MP3 players, flexible fabs stir up flash market

By J. Robert Lineback, Senior Technical Editor

Semiconductor forecasting has never been easy, but in the flash memory arena, market projections have become doubly difficult. Demand for nonvolatile NAND-based flash continues to exceed projections due to strong growth in digital photography and the emergence of high-volume consumer electronics applications — such as MP3 music players, which are now surging thanks to heavy promotion of Apple Computer Inc.’s new iPod Shuffle series. On top of that come new memory fab strategies, aimed at enabling 300mm fab lines to switch relatively quickly between DRAM and nonvolatile NAND flash.

“This is one of the strategies we are employing, and it will make forecasting more challenging because in the future wafers will largely go back and forth as one market turns soft and the other tightens up,” predicted Don Barnetson, associate director of marketing for flash memory at Samsung Semiconductor Inc. The San Jose, CA-based marketing manager for the Korean memory giant believes both DRAM and flash segments will become more stable “because we won’t have a fab that’s absolutely tied to one market.”

While similar “flexible” memory fabs also have been discussed by Micron, Hynix, and Infineon, full implementation of these strategies has not yet occurred, according to analyst George Burns, president of Strategic Marketing Associates. That could soon change, however, because investments for fabs dedicated to DRAMs are shooting through the roof as manufacturers battle for market share. “Last year, the industry started construction on $7.4 billion worth of DRAM fabs, and in 2005, it will rise to $11.4 billion,” Burns told WaferNews, projecting the value of new plants once they are fully utilized. “Looking ahead, it will get a bit fuzzy as to whether these fabs are DRAM or flash investments… In 2006, however, the industry is going to be awash in DRAM capacity.” The Santa Cruz, CA-based analyst said he has identified only one flash fab project this year, planned by Spansion LLC, the joint venture between Advanced Micro Devices Inc. (AMD) and Fujitsu Ltd. But with Spansion’s April 13 announcement of its intended IPO, Burns now believes the new fab project might not happen in 2005.

Spansion officials are unable to elaborate on immediate production plans because of the pending IPO, but the flash maker still aims to bring on 300mm capacity in 2007, said Tom Eby, chief marketing officer for Spansion in Sunnyvale, CA. Spansion has historically offered NOR flash products for wireless and embedded code storage applications, but it is preparing a new architecture, called ORNAND, to combine the benefits of NOR and NAND devices.

For the most part, flash chipmakers are attempting to keep pace with growth by adding capacity to existing fabs and introducing device shrinks as well as outsourcing more wafers to third-party foundries. “The growth in NAND flash has surprised everyone — even me,” confessed Jim Handy, who tracks nonvolatile memories at Semico Research Corp. The Silicon Valley-based analyst believes total flash bit shipments will increase at a 124% compound annual growth rate between 2004 and 2009. During that timeframe, flash revenues (for NOR- and NAND-based devices combined) will surpass DRAM sales for the first time.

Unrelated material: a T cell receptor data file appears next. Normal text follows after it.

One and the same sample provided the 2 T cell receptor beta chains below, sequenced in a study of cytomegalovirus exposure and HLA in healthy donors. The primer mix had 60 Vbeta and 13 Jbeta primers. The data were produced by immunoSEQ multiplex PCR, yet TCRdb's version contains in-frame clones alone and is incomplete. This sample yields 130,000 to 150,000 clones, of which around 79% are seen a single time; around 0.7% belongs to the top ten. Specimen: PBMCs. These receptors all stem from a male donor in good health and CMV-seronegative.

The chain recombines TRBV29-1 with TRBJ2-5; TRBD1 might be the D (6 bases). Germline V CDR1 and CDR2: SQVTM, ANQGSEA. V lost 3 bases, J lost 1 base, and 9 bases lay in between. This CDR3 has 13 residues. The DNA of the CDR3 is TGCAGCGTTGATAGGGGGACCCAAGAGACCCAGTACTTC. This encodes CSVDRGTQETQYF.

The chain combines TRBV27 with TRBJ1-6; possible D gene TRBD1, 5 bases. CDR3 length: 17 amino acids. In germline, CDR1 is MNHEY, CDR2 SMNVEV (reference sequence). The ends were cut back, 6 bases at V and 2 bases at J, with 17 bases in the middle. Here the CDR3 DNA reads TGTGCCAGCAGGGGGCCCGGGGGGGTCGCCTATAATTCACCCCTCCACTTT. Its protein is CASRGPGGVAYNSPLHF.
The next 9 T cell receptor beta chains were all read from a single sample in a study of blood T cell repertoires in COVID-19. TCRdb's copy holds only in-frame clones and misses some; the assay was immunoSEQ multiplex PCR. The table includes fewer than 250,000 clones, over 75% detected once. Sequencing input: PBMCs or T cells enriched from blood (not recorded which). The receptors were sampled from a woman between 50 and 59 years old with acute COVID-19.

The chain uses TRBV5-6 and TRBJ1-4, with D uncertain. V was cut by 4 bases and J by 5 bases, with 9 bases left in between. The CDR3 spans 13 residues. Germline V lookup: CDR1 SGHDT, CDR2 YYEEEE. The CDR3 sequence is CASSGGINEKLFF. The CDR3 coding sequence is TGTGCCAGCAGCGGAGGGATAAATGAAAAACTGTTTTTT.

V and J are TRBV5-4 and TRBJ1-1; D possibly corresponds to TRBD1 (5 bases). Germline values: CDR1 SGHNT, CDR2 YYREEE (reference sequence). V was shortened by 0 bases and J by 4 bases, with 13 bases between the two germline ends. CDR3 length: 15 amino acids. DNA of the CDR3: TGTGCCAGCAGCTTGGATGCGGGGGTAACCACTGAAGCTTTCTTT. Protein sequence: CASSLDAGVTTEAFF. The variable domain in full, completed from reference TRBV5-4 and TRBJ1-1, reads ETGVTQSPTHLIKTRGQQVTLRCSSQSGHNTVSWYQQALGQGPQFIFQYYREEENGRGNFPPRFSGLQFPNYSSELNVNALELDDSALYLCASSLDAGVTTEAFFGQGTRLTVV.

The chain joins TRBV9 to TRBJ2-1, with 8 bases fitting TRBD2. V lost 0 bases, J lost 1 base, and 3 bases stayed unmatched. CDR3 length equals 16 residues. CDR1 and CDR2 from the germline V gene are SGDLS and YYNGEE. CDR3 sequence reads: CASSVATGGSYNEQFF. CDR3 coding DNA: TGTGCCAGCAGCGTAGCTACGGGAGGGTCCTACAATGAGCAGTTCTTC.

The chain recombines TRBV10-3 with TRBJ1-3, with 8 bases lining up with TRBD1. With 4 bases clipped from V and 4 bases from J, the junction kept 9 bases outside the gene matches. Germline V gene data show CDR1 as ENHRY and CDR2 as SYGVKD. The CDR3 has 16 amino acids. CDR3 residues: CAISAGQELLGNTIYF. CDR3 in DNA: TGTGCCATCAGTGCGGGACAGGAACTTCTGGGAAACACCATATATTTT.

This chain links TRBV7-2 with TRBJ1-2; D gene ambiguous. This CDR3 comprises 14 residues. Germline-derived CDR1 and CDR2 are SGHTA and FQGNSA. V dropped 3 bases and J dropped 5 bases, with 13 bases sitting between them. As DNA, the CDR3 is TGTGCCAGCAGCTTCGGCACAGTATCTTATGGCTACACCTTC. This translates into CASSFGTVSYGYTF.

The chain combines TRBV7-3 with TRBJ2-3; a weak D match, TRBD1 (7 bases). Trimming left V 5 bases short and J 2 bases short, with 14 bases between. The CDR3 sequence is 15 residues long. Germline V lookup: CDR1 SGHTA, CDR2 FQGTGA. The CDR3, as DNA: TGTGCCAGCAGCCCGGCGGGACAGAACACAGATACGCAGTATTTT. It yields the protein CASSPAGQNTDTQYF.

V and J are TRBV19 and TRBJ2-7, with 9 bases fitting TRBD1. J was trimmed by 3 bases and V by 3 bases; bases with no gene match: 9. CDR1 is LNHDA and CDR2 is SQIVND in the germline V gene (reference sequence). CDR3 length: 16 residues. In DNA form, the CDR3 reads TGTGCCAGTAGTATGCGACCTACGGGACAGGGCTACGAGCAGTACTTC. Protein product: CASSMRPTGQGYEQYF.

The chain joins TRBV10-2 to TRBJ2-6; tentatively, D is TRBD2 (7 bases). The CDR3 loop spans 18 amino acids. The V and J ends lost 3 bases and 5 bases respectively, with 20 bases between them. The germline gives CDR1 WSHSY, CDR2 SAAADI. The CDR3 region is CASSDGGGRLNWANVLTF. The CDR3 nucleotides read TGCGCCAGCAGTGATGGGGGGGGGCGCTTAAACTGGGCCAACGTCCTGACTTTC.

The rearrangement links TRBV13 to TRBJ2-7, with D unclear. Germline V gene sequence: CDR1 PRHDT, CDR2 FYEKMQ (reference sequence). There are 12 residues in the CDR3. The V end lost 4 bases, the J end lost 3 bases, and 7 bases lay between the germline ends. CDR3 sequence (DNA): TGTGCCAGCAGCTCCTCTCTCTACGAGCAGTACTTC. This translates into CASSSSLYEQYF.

NOR flash devices, which are mostly used in cell phones and embedded applications for code storage, have been clobbered by excess capacity and falling average selling prices (ASP), while strong megabit demand for NAND flash has offset lower ASPs, Handy said. “With Apple getting into the flash-based MP3 player arena, it is adding a lot of momentum, and other player manufacturers will ride Apple’s coattails,” predicted Handy, referring to the new iPod Shuffle products that use 512MB and 1GB of NAND flash storage to hold up to 250 songs.

The strong emergence of MP3 players underscores the fundamental difference between the flash and DRAM memory sectors, said Sudeep Sharma, VP of the solutions business unit at Renesas Technology America Inc. in San Jose. “DRAM is still primarily driven by the PC market, but flash storage is at the stage where multiple applications are driving growth.” Renesas Technology Corp. in Japan is serving the NAND flash segment with its assist-gate AND (AG-AND) technology and a 300mm fab that makes flash memories and system-on-chip products. The Naka 2 fab (formerly called Trecenti Technologies Inc.) is able to quickly change its flash and SoC product mix because all processing steps are performed one wafer at a time vs. batch processing. Renesas also has licensed its AG-AND flash technology to DRAM-maker Powerchip Semiconductor Corp. in Taiwan, which is acting as a foundry.

Samsung’s Barnetson doesn’t see supply catching up with demand during the next 12 months, partly due to the strong growth in flash-based MP3 players. “When Apple launched the iPod Shuffle, they spent a lot of money on advertising. This caused the aggregate unit forecast [for MP3 players] to double from 25 million to what most think will be 50-60 million in 2005,” Barnetson said. In addition, the new players double the average flash density in a unit. “As a result, the amount of flash going to MP3 is quadrupling this year and the supplies will be very tight.” — J.R.L.


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